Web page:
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Letter to the Editor: Not the Last Word: Safety Alert: One in 200 Knee Replacement Patients Die Within 90 Days of Surgery

Berstock, James Robert MBChB, FRCS, MD1,a; Whitehouse, Michael BSc, MBChB, MSc, PhD, FRCS, PGCert1

Clinical Orthopaedics and Related Research®: April 2017 - Volume 475 - Issue 4 - p 1275–1276
doi: 10.1007/s11999-017-5247-3
Letter to the Editor

1Musculoskeletal Research Unit, Department of Orthopaedics, Avon Orthopaedic Centre, Southmead Hospital, Southmead Road, Westbry-on-Trym, BS10 5NB, Bristol, Avon, UK


Received January 9, 2017/Accepted January 13, 2017; previously published online January 24, 2017

(RE: Bernstein J. Not the Last Word: Safety Alert: One in 200 Knee Replacement Patients Die Within 90 Days of Surgery. Clin Orthop Relat Res. 2017;475:318-323).

The authors certify that they, or any members of their immediate families, have no commercial associations (eg, consultancies, stock ownership, equity interest, patent/licensing arrangements, etc) that might pose a conflict of interest in connection with the submitted article.

All ICMJE Conflict of Interest Forms for authors and Clinical Orthopaedics and Related Research® editors and board members are on file with the publication and can be viewed on request.

The opinions expressed are those of the writers, and do not reflect the opinion or policy of CORR® or The Association of Bone and Joint Surgeons®.

To the Editor,

We enjoyed reading the column by Dr. Bernstein [1], but we believe knee replacement is considerably safer than suggested by the author.

Three large cohort studies were used to estimate a 90-day mortality of 0.6% (2559 total deaths among 428,574 patients), or one in 200, as suggested in the title. Crucially, the author omitted the time period of data collection for his calculation. Katz and colleagues [6] reported mortality among Medicare beneficiaries using data collected during an 8-month period in 2000. Mahomed and colleagues [8] also studied Medicare beneficiaries receiving TKA during the year 2000 [8]. SooHoo and colleagues [11] studied patients receiving TKA in California from 1991 to 2001. Dr. Bernstein's “back-of-the-envelope meta-analysis” estimate of mortality, therefore, pertains to data collected exclusively prior to 2001.

A considerable temporal decline in mortality after TKA has been demonstrated within other large cohort studies of mortality after TKA. Sing and colleagues [10] used data from the Mayo clinic registry of 12,484 TKAs to show that 90-day mortality fell from 0.62% in the period 1994 to 1996, to 0.31% in the period 2006 to 2008. Hunt and colleagues [4] also observed a reduction in 45-day mortality from 0.37% in 2003, to 0.20% in 2011 in a registry study of 467,779 total knee replacements, even after adjusting for small differences in age and gender during the time period of observation [4]. A smaller study by Huddleston and colleagues [3] (including 2033 TKAs) identified a nonsignificant trend towards declining 30-day mortality from 0.44% in 2002 to 0.17% in 2004.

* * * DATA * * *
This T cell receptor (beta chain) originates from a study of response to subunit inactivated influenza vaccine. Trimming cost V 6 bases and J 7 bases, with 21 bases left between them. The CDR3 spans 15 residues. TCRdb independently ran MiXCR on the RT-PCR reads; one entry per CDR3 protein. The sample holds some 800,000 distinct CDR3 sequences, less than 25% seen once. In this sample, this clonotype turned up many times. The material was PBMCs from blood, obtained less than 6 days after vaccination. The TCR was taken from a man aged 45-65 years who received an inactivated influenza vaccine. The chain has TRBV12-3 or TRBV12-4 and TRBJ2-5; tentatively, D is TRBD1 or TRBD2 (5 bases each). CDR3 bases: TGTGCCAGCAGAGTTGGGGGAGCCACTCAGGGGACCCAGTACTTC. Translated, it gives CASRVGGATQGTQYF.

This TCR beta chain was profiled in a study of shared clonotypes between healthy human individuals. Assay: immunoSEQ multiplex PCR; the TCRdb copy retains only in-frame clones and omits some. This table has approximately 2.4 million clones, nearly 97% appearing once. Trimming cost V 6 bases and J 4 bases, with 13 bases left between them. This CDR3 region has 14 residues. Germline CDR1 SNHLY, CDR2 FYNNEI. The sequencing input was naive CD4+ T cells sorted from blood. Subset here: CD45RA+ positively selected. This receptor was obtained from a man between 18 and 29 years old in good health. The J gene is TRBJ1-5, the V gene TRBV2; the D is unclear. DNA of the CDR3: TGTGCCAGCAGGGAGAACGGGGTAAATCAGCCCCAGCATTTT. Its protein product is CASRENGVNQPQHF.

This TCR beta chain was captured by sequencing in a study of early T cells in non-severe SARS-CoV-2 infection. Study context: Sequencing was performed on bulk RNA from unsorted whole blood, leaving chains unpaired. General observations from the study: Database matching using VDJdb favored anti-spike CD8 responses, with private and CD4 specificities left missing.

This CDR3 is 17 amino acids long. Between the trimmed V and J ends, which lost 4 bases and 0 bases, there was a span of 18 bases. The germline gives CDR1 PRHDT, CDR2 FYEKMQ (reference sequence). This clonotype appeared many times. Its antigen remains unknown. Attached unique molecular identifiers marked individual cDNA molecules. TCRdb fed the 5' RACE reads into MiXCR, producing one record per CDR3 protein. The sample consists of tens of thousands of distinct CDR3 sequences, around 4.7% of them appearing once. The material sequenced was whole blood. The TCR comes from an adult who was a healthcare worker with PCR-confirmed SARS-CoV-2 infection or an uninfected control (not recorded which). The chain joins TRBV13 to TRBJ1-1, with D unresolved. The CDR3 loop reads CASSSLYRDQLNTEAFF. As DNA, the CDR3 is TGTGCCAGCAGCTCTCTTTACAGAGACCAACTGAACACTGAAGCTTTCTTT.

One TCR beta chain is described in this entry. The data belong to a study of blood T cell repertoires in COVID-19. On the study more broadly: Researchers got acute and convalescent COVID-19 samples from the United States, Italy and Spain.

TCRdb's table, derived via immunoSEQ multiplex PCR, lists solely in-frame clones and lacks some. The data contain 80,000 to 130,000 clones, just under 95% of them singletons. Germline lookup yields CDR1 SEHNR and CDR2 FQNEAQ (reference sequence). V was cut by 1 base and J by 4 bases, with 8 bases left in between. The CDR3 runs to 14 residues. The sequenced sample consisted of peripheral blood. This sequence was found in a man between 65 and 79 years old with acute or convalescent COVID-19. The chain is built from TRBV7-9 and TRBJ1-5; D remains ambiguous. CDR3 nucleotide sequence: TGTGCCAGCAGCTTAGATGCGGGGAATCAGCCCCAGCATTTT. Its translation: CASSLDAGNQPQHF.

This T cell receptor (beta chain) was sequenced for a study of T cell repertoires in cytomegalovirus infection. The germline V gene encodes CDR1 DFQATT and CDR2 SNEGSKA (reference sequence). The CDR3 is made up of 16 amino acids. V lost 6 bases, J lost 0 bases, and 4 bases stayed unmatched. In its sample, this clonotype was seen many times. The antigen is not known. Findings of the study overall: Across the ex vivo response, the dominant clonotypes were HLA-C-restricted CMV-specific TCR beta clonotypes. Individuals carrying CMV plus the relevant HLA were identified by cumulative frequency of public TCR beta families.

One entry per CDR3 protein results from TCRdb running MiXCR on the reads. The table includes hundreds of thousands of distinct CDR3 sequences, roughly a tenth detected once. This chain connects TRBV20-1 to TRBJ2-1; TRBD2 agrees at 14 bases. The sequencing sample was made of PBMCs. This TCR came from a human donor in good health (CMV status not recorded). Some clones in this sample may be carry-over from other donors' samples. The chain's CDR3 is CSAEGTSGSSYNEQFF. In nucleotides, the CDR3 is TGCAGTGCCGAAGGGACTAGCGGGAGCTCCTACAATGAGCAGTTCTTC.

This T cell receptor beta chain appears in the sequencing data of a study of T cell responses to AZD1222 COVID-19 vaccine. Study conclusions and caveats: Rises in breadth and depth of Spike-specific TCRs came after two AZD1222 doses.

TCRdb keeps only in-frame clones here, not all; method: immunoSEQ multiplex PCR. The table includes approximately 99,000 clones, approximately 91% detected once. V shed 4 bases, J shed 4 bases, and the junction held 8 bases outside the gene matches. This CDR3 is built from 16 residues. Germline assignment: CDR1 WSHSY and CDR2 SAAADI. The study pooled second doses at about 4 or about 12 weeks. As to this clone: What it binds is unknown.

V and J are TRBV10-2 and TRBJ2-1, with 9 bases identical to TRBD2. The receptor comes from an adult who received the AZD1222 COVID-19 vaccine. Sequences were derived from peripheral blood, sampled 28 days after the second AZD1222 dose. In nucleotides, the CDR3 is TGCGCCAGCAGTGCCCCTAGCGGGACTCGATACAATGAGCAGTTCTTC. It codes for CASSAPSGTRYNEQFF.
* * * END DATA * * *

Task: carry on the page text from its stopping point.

As a result of these temporal trends, contemporary studies of 90-day mortality following TKA report rates in the range 0.14% to 0.31% [2, 5, 7, 12]. It appears, therefore, that a more accurate estimate of 90-day mortality is approximately 0.2% or one in 500.

Some of the observed mortality in this elderly population is unrelated to surgery. The work of Parry and colleagues [9] illustrates this point. Parry and his team studied the 90-day mortality of patients on the waiting list for TKA, and compared this with mortality in the 90 days following surgery. The odds of mortality doubled postoperatively. Extrapolation would suggest that the current additional risk of 90-day mortality posed by TKA surgery alone (ignoring the risk of mortality due to unrelated causes) is in the region of 0.13% or one death in 750 TKAs, with other causes accounting for 0.07% (one death in 1428 cases).

We agree wholeheartedly with the sentiments of the piece—patients must be fully informed and cognizant of the risks they face when undergoing procedures, particularly elective procedures such as TKA. Providing patients with accurate and reliable information from contemporaneous data represents the cornerstone of informed consent.

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1. Bernstein J. Not the Last Word: Safety alert: One in 200 knee replacement patients die within 90 days of surgery. Clin Orthop Relat Res. 2017;475:318-323 10.1007/s11999-016-5197-1.
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